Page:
Figure 55: State dependence of roNaV1 probed with light-induced RS. (a) Schematic pulse protocol used to measure Na+ currents. There are three test depolarizations at -20 mV: P1 before an inactivation episode, Pi after the inactivation episode to test for recovery from inactivation, and P2 after an episode at the holding potential of -120 mV. This protocol was repeated at an interval of about 35 s. RS production was either stimulated by irradiation of Lucifer Yellow (100 µM) loaded into the cell via the patch pipette (b, c) or by irradiating cells expressing the cytosolic KillerRed protein (d). (b) Superimposed current traces from the protocol shown in (a). After establishing a whole-cell configuration and ensuring proper loading of the cell with LY, the protocol was applied 10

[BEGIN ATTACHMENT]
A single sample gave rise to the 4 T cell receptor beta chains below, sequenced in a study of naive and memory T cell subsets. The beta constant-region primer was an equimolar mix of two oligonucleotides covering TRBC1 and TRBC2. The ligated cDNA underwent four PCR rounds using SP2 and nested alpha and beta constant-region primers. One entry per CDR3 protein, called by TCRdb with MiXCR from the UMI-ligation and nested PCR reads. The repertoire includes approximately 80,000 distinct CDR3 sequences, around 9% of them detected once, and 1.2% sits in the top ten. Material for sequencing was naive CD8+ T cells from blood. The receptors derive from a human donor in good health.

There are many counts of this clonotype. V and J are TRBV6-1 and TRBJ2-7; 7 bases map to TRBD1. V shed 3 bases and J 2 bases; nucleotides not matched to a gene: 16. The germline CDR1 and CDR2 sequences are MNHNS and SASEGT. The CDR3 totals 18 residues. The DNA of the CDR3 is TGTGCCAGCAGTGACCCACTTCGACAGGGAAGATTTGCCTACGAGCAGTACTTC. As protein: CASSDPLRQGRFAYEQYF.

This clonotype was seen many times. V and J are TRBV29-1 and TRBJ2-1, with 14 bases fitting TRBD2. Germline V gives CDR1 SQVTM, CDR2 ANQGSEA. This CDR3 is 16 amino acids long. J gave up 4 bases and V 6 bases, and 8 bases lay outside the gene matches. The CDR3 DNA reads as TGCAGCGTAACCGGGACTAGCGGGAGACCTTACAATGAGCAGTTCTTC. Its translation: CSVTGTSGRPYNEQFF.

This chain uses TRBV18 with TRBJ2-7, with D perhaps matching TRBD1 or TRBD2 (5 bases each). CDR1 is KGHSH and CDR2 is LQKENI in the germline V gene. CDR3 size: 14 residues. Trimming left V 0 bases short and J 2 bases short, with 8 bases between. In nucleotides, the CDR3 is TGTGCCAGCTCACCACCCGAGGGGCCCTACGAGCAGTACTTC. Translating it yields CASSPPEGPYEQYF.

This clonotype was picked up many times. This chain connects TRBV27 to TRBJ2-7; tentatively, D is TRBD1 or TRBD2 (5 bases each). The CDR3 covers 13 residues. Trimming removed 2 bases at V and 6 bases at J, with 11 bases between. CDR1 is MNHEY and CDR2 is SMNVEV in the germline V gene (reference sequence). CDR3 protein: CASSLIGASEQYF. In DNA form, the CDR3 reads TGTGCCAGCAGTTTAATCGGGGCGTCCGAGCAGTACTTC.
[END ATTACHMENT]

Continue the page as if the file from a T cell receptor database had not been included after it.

Results times without light. After that, the light stimulation (blue bars in a) alternated from pulse to pulse, yielding traces with light stimulation during inactivation (I1, I3, I5, gray), and traces with light stimulation when the channel was in a resting state (C2, C4, red). (c) The inactivation index was measured for P1 and P2, and the difference of inactivation index (R2-R1) was plotted as a function of pulse number. Symbols denote the kind of light stimulation: no light (open squares), light during channel inactivation (filled circles), light at holding voltage (open circles). Error bars denote s.e.m. values for n = 9 experiments. Asterisks denote P≤0.01 of t-test for successive data points, clearly indicating that loss of inactivation is significantly greater when the light pulse was given while the cells were at holding voltage. Note that this even is a conservative estimate because the time between the light pulse and P2, i.e. the interval during which RS can affect roNa V1, was about twice as long when the light was given during the inactivation episode. Taking the average of the first three pulses each (i.e., n = 27 each) (not considering the very first I1 pulse), we obtain: control, ΔR = 3.74 ± 0.22%; inact., ΔR = 1.22 ± 0.20%, P (t-test) = 3.6 10-11. (d) A similar experiment as in (c), but with co-expression of roNaV1 and cytosolic KillerRed. During light pulses, the cell was irradiated with green light liberating RS from KillerRed. The differential loss of inactivation also clearly indicates that roNaV1 is protected in its inactivated state for RS arising from KillerRed. (Ojha et al., 2014).